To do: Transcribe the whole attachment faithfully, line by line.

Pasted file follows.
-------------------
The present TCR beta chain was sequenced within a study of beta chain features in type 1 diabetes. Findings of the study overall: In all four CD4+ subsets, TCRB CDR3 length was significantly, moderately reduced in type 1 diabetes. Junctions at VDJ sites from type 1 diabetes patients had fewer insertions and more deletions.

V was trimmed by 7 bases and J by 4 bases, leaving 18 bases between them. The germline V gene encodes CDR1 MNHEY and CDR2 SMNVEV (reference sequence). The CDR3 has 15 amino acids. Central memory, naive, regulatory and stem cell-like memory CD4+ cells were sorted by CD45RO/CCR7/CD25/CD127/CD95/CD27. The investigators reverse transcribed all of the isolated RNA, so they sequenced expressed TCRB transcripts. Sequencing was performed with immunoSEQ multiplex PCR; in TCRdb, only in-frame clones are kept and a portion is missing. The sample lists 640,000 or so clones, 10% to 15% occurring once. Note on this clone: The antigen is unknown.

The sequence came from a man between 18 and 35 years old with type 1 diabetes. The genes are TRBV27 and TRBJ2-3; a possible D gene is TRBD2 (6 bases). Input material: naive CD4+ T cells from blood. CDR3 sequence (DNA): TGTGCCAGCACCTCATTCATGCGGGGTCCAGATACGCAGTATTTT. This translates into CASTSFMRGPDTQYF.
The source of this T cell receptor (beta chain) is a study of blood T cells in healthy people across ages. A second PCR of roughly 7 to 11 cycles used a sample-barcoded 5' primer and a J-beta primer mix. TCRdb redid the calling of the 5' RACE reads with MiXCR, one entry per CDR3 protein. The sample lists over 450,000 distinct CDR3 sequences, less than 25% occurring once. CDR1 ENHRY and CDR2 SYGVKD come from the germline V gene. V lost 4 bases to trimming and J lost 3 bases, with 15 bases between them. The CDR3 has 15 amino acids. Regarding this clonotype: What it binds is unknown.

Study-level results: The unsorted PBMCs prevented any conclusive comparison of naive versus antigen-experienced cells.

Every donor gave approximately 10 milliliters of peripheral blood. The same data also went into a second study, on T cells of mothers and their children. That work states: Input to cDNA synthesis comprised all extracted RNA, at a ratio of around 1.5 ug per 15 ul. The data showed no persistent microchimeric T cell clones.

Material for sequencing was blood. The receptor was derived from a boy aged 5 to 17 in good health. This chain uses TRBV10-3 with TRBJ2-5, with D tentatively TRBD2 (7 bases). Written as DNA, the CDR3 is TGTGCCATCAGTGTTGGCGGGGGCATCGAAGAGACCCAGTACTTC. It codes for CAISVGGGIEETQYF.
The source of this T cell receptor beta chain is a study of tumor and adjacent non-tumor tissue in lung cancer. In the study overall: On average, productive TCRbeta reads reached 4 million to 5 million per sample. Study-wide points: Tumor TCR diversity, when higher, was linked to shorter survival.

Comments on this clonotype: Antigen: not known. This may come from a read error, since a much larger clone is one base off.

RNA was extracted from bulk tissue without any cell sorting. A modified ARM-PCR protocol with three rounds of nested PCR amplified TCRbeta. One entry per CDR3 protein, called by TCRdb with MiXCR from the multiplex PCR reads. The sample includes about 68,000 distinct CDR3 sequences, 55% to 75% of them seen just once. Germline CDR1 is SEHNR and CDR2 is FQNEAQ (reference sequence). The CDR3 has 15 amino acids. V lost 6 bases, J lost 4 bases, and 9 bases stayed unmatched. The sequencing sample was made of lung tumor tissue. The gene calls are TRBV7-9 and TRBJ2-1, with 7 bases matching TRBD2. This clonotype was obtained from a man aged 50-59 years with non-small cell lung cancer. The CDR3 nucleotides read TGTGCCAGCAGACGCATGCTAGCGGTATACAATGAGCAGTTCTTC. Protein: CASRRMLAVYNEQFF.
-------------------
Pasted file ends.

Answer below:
The present TCR beta chain was sequenced within a study of beta chain features in type 1 diabetes. Findings of the study overall: In all four CD4+ subsets, TCRB CDR3 length was significantly, moderately reduced in type 1 diabetes. Junctions at VDJ sites from type 1 diabetes patients had fewer insertions and more deletions.

V was trimmed by 7 bases and J by 4 bases, leaving 18 bases between them. The germline V gene encodes CDR1 MNHEY and CDR2 SMNVEV (reference sequence). The CDR3 has 15 amino acids. Central memory, naive, regulatory and stem cell-like memory CD4+ cells were sorted by CD45RO/CCR7/CD25/CD127/CD95/CD27. The investigators reverse transcribed all of the isolated RNA, so they sequenced expressed TCRB transcripts. Sequencing was performed with immunoSEQ multiplex PCR; in TCRdb, only in-frame clones are kept and a portion is missing. The sample lists 640,000 or so clones, 10% to 15% occurring once. Note on this clone: The antigen is unknown.

The sequence came from a man between 18 and 35 years old with type 1 diabetes. The genes are TRBV27 and TRBJ2-3; a possible D gene is TRBD2 (6 bases). Input material: naive CD4+ T cells from blood. CDR3 sequence (DNA): TGTGCCAGCACCTCATTCATGCGGGGTCCAGATACGCAGTATTTT. This translates into CASTSFMRGPDTQYF.
The source of this T cell receptor (beta chain) is a study of blood T cells in healthy people across ages. A second PCR of roughly 7 to 11 cycles used a sample-barcoded 5' primer and a J-beta primer mix. TCRdb redid the calling of the 5' RACE reads with MiXCR, one entry per CDR3 protein. The sample lists over 450,000 distinct CDR3 sequences, less than 25% occurring once. CDR1 ENHRY and CDR2 SYGVKD come from the germline V gene. V lost 4 bases to trimming and J lost 3 bases, with 15 bases between them. The CDR3 has 15 amino acids. Regarding this clonotype: What it binds is unknown.

Study-level results: The unsorted PBMCs prevented any conclusive comparison of naive versus antigen-experienced cells.

Every donor gave approximately 10 milliliters of peripheral blood. The same data also went into a second study, on T cells of mothers and their children. That work states: Input to cDNA synthesis comprised all extracted RNA, at a ratio of around 1.5 ug per 15 ul. The data showed no persistent microchimeric T cell clones.

Material for sequencing was blood. The receptor was derived from a boy aged 5 to 17 in good health. This chain uses TRBV10-3 with TRBJ2-5, with D tentatively TRBD2 (7 bases). Written as DNA, the CDR3 is TGTGCCATCAGTGTTGGCGGGGGCATCGAAGAGACCCAGTACTTC. It codes for CAISVGGGIEETQYF.
The source of this T cell receptor beta chain is a study of tumor and adjacent non-tumor tissue in lung cancer. In the study overall: On average, productive TCRbeta reads reached 4 million to 5 million per sample. Study-wide points: Tumor TCR diversity, when higher, was linked to shorter survival.

Comments on this clonotype: Antigen: not known. This may come from a read error, since a much larger clone is one base off.

RNA was extracted from bulk tissue without any cell sorting. A modified ARM-PCR protocol with three rounds of nested PCR amplified TCRbeta. One entry per CDR3 protein, called by TCRdb with MiXCR from the multiplex PCR reads. The sample includes about 68,000 distinct CDR3 sequences, 55% to 75% of them seen just once. Germline CDR1 is SEHNR and CDR2 is FQNEAQ (reference sequence). The CDR3 has 15 amino acids. V lost 6 bases, J lost 4 bases, and 9 bases stayed unmatched. The sequencing sample was made of lung tumor tissue. The gene calls are TRBV7-9 and TRBJ2-1, with 7 bases matching TRBD2. This clonotype was obtained from a man aged 50-59 years with non-small cell lung cancer. The CDR3 nucleotides read TGTGCCAGCAGACGCATGCTAGCGGTATACAATGAGCAGTTCTTC. Protein: CASRRMLAVYNEQFF.